All riders were on slicks and the up-the-air conditions meant that the race might have to be stopped, then re-started, at any moment should the off-on rain return in force. It really was anyone's guess if it would become a factor, with areas of dark cloud and bright sunshine in equal distribution on the Le Mans skyline.
Nevertheless, the rain had indeed passed by the time the red lights went out, and it was Loris Capirossi
who once again made a perfect getaway, to lead Rossi, Barros, Abe and Biaggi into the first chicane.
Barros immediately put his braking skills to good use by taking Capirossi, who soon fell victim to Rossi. Loris, unusually, looked to be holding up the field behind him (led by Abe, Melandri and Ukawa), but it soon became apparent that all was not well with the Italian's Desmosedici V4, and he would pull into the pits on lap 5.
Meanwhile, Barros and Rossi were now beginning to pull away from the field, while behind them Melandri was putting on an extraordinary show – the young Italian had slipped back slightly from his front row start, but his charge saw him into third by lap four and even holding his own against a determined Max Biaggi.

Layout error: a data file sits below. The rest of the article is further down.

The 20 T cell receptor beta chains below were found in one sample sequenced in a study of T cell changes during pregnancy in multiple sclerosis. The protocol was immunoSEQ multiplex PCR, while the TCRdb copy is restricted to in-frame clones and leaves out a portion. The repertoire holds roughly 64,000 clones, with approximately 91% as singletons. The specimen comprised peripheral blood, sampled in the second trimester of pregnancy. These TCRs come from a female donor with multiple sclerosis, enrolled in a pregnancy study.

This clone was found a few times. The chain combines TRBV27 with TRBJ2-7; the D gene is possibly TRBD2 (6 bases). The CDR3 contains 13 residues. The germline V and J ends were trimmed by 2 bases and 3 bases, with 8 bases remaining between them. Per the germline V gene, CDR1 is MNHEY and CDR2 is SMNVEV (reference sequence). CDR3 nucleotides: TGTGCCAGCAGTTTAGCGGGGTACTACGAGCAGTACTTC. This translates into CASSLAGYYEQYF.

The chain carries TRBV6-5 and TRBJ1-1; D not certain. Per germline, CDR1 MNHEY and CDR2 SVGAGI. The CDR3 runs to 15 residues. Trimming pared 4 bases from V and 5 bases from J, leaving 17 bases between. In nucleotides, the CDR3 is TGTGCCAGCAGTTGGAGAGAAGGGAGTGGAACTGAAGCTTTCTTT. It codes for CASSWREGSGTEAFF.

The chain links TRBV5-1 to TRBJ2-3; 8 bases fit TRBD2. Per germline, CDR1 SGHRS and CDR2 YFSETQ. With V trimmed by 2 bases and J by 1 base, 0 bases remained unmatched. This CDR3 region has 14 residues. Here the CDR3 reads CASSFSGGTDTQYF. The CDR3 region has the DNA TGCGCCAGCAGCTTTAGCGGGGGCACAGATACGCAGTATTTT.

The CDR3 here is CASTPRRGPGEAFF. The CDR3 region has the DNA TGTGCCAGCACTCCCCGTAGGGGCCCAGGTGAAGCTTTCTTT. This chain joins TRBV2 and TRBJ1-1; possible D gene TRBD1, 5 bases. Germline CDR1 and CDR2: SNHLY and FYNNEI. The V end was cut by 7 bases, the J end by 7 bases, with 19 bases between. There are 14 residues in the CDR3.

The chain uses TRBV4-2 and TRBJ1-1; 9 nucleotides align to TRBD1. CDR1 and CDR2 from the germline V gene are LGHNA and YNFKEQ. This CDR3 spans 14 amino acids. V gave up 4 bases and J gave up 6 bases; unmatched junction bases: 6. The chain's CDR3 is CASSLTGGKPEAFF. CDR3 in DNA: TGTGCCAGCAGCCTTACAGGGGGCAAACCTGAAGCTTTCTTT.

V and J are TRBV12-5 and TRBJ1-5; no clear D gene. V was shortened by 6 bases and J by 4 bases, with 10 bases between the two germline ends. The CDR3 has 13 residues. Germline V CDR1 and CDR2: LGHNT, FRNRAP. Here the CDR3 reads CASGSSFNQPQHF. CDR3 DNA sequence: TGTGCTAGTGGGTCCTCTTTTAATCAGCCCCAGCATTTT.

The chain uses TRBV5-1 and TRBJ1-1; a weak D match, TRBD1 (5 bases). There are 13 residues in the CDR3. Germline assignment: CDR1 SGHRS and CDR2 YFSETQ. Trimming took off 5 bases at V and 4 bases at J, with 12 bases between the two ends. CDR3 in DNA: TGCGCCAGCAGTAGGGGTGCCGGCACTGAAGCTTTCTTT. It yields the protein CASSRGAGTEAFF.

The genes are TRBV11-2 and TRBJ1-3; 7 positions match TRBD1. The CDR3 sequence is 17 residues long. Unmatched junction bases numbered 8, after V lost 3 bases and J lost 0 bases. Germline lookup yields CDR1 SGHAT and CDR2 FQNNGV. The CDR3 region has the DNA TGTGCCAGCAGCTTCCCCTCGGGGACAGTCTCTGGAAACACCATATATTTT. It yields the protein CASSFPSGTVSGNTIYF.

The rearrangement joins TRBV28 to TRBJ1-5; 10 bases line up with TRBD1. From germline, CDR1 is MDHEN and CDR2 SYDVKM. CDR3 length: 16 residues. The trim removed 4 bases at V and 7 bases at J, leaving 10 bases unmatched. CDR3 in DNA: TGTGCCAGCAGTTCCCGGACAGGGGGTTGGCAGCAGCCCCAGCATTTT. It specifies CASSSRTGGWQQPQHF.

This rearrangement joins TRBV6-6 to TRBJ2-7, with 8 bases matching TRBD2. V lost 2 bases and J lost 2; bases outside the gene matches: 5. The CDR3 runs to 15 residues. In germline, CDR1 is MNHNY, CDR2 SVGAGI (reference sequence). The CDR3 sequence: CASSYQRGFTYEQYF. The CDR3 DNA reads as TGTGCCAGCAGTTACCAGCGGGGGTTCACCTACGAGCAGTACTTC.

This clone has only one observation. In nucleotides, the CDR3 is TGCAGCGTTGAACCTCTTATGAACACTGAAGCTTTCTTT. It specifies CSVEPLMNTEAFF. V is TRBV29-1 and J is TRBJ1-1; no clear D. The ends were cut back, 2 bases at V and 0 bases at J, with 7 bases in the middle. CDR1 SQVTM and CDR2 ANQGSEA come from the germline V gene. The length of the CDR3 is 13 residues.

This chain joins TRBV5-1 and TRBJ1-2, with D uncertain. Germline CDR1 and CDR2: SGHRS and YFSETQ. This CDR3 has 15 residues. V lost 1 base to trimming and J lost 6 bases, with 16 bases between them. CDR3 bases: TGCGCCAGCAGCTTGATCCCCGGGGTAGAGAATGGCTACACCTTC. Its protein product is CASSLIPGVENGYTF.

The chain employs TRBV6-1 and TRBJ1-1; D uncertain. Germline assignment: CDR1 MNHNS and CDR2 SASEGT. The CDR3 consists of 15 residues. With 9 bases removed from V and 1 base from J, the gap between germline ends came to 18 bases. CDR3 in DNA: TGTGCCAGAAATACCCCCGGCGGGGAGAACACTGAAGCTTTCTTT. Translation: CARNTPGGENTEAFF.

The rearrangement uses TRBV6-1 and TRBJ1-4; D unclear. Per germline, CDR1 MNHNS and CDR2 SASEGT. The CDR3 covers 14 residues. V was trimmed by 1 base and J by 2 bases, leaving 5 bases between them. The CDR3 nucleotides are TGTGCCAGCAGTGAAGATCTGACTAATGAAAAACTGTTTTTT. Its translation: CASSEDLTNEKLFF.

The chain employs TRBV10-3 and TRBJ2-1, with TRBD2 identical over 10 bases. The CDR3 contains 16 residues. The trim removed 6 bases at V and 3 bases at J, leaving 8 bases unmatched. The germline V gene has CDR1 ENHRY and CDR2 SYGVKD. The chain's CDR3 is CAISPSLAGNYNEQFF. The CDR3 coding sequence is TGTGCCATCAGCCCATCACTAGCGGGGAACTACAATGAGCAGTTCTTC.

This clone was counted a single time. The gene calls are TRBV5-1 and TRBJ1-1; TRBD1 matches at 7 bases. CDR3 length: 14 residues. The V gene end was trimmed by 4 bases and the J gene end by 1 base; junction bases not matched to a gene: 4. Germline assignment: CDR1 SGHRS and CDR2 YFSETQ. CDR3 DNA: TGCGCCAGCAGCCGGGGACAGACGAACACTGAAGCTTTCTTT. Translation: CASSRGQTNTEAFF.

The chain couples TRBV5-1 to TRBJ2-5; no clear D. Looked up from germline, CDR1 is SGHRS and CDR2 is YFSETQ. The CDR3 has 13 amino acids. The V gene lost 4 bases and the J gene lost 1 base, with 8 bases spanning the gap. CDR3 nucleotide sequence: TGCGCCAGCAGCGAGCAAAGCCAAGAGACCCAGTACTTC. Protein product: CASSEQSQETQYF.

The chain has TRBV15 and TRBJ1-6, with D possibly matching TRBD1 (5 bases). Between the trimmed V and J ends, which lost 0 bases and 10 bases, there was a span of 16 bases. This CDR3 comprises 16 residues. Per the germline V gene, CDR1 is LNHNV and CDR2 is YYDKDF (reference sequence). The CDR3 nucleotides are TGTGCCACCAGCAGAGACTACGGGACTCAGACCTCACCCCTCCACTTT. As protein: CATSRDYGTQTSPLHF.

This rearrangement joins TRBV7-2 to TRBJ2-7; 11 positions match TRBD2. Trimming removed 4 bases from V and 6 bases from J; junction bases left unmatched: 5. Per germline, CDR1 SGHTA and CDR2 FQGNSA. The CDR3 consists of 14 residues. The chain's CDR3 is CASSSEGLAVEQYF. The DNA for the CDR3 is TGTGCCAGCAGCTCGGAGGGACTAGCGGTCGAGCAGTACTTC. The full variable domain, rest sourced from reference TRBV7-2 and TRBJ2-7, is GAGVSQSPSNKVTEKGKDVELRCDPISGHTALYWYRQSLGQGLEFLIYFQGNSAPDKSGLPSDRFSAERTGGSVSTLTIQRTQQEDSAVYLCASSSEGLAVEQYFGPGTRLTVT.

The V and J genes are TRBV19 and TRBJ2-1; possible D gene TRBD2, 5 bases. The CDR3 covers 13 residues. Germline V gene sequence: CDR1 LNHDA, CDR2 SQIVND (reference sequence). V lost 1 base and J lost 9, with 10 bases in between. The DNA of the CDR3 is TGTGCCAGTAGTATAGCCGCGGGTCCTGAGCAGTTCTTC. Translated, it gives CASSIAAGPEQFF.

But by that time Melandri's team-mate Checa was nursing a skinned hand, having managed to find a small damp patch seeping through the otherwise dry asphalt, while under hard acceleration - throwing him straight over the bars and into retirement, from sixth.
Joining Checa on the DNF register was Bayliss, who having made the now expected strong start fell from eighth on lap 6 when he suddenly lost the front of his machine on an off0camber right hander, thus recording his first non-finish in GP racing.
Having no such troubles were Biaggi and Gibernau, who had retaken a fading Melandri by lap 10 and soon caught the leading pair ahead of them to make the French GP a firm four-way fight, while man on the move was Haga, setting the fastest lap as he sought to improve on eighth.
Fellow Japanese Ukawa began to come into his own on a few laps later when, having moved steadily through the field, he wasted no time in overtaking Gibernau, then his team-mate Biaggi, for third behind Barros and Rossi.
At that point Tohru faced his biggest challenge – the braking skills of Alex Barros, for whom physics seem not always to apply, and the Camel Pramac Pons rider just couldn't find a way past the Gauloises Yamaha. Significantly, the M1 seemed to give away nothing to the 2003 spec RCV along the Le Mans straights.
The order at the front remained unchanged as the contenders seemed to dig in for a long race - until suddenly, on lap 15, rain began to fall heavily on the start/finish straight. Rossi and the leaders ignored the moisture for a lap, but with the rain intensifying the #46 raised his hand on lap 16, just as the red and white flags were waved to signal the new restart procedure.